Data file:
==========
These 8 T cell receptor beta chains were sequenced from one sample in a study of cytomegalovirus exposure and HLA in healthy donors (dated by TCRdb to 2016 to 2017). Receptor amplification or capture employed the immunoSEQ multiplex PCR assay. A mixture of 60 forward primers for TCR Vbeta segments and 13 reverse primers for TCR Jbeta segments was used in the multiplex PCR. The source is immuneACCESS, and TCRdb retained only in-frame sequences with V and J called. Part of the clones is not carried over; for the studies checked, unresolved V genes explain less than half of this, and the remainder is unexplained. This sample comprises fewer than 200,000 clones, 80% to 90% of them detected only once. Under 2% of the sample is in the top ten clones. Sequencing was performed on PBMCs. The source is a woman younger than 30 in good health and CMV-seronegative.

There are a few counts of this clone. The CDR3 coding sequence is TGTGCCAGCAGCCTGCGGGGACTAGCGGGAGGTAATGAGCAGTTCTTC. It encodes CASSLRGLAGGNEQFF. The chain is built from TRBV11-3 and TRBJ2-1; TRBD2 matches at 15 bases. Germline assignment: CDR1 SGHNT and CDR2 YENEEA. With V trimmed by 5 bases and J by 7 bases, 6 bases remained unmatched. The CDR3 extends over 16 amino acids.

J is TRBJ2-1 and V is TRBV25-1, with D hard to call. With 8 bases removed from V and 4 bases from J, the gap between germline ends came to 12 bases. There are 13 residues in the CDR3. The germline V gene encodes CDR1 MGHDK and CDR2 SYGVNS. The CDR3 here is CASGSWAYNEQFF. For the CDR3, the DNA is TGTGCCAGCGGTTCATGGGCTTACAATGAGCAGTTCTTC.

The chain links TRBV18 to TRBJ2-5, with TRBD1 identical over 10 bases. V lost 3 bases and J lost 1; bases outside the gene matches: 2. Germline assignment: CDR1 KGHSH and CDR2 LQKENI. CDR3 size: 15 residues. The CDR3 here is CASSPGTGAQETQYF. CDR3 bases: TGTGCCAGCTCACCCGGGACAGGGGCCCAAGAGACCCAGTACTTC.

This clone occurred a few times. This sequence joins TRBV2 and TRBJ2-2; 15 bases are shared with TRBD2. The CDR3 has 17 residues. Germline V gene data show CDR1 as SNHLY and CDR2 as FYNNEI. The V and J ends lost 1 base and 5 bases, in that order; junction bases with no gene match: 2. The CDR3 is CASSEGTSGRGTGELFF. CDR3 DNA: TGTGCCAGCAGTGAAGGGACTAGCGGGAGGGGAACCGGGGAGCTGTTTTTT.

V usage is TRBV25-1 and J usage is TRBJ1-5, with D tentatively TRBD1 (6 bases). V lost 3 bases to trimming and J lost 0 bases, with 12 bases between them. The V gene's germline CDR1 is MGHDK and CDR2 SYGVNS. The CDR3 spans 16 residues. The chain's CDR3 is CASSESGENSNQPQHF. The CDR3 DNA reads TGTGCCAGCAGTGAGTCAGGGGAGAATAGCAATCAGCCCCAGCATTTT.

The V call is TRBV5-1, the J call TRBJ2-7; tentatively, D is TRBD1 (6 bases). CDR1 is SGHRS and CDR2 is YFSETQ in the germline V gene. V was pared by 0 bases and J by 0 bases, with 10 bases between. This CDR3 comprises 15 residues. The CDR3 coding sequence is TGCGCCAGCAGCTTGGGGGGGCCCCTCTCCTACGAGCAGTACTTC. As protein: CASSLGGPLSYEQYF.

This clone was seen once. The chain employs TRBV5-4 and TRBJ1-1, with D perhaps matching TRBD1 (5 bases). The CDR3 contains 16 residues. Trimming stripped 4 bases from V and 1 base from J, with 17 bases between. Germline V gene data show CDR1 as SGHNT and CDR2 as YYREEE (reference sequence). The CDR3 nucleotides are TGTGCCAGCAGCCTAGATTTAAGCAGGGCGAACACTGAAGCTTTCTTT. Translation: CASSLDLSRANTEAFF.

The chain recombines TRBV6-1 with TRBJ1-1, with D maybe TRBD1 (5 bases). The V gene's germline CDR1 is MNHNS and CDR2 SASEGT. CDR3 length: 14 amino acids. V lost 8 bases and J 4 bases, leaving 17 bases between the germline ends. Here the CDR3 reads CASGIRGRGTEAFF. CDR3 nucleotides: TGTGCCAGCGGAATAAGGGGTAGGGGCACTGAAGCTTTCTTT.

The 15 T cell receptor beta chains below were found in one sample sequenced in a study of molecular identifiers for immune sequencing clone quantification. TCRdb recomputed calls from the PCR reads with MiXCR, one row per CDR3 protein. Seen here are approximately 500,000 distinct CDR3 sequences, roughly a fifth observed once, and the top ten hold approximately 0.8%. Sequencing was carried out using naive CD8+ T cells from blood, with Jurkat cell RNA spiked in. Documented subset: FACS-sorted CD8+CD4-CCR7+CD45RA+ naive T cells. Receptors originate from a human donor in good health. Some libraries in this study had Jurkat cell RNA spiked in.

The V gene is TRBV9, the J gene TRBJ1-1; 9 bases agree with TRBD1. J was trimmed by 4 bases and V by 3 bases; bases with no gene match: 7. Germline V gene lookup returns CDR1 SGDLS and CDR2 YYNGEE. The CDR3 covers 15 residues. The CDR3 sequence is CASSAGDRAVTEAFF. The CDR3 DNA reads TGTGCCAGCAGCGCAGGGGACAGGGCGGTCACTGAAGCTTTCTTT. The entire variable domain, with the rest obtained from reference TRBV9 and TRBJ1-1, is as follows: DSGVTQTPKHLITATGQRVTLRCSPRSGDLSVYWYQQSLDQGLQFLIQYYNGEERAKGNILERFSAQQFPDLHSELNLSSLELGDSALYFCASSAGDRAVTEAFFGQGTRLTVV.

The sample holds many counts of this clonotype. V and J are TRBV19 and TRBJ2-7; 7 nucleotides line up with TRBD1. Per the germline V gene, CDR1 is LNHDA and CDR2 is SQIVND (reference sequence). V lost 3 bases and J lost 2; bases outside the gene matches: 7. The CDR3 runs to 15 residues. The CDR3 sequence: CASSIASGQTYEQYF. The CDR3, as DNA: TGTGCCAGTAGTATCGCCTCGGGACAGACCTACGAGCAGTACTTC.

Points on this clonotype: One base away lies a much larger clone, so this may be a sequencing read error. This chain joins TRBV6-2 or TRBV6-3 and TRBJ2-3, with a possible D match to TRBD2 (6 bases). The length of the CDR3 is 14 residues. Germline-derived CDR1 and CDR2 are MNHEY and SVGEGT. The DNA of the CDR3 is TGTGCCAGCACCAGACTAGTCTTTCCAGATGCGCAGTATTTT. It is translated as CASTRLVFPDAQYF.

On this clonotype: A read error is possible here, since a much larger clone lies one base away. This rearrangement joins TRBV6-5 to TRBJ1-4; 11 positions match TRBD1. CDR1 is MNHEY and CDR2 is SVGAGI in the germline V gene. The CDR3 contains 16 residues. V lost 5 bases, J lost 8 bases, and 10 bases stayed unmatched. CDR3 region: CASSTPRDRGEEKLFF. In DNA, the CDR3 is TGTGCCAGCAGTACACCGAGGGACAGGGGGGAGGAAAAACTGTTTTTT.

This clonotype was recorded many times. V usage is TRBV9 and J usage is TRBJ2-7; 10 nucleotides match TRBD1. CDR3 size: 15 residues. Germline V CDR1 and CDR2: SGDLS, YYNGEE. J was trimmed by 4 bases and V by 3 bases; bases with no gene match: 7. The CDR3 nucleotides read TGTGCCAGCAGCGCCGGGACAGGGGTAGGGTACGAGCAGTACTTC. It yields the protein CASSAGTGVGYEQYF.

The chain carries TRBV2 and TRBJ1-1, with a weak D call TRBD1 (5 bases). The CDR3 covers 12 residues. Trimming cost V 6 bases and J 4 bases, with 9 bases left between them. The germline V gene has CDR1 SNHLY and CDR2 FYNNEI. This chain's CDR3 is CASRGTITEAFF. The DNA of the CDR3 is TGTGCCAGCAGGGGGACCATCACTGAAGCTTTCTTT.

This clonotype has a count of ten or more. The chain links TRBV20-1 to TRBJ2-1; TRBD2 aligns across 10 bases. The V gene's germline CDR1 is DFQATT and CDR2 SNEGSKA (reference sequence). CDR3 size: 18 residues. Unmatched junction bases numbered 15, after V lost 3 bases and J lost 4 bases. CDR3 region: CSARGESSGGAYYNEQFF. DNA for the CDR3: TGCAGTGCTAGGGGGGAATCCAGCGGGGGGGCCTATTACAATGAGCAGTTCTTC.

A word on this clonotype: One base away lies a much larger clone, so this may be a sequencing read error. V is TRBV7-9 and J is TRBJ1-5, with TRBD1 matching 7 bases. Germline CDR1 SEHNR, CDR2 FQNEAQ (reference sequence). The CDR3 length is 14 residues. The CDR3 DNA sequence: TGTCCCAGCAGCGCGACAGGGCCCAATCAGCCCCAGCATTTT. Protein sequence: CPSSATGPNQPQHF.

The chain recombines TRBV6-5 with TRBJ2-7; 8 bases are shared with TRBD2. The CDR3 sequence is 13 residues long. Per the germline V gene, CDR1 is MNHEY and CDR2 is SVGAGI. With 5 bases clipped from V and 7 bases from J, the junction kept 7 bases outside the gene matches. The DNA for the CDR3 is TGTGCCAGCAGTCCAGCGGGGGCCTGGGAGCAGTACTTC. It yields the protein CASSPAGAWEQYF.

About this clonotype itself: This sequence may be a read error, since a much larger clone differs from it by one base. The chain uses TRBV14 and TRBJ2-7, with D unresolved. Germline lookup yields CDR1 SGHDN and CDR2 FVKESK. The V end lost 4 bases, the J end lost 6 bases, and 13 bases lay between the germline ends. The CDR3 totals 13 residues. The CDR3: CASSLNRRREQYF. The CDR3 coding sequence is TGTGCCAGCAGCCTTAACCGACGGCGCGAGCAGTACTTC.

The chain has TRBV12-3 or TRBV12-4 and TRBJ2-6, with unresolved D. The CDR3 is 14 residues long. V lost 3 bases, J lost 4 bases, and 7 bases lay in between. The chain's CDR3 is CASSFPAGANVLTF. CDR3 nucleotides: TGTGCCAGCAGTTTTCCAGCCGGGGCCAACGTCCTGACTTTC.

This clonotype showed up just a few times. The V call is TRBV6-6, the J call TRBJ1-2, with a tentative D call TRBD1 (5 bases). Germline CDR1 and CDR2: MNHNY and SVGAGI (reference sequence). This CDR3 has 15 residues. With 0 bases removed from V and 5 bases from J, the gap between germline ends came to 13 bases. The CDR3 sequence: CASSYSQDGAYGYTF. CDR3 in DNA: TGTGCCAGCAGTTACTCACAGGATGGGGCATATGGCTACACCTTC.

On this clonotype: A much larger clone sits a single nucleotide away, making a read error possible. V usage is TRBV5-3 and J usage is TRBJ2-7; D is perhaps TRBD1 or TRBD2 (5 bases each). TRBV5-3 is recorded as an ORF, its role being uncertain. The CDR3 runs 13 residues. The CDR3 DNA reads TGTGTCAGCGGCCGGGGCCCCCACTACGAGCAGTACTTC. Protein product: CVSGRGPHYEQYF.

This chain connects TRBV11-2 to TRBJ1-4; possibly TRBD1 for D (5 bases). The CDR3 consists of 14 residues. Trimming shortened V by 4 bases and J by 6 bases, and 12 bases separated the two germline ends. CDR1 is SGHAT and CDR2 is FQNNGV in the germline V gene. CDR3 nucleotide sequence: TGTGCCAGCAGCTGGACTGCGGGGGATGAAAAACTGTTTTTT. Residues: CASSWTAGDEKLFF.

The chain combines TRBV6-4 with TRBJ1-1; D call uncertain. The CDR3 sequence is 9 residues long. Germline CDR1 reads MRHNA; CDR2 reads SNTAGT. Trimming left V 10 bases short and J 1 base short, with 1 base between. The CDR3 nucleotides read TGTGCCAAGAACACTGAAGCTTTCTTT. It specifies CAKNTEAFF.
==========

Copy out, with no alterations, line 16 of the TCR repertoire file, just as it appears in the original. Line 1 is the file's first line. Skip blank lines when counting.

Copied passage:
The chain carries TRBV2 and TRBJ1-1, with a weak D call TRBD1 (5 bases). The CDR3 covers 12 residues. Trimming cost V 6 bases and J 4 bases, with 9 bases left between them. The germline V gene has CDR1 SNHLY and CDR2 FYNNEI. This chain's CDR3 is CASRGTITEAFF. The DNA of the CDR3 is TGTGCCAGCAGGGGGACCATCACTGAAGCTTTCTTT.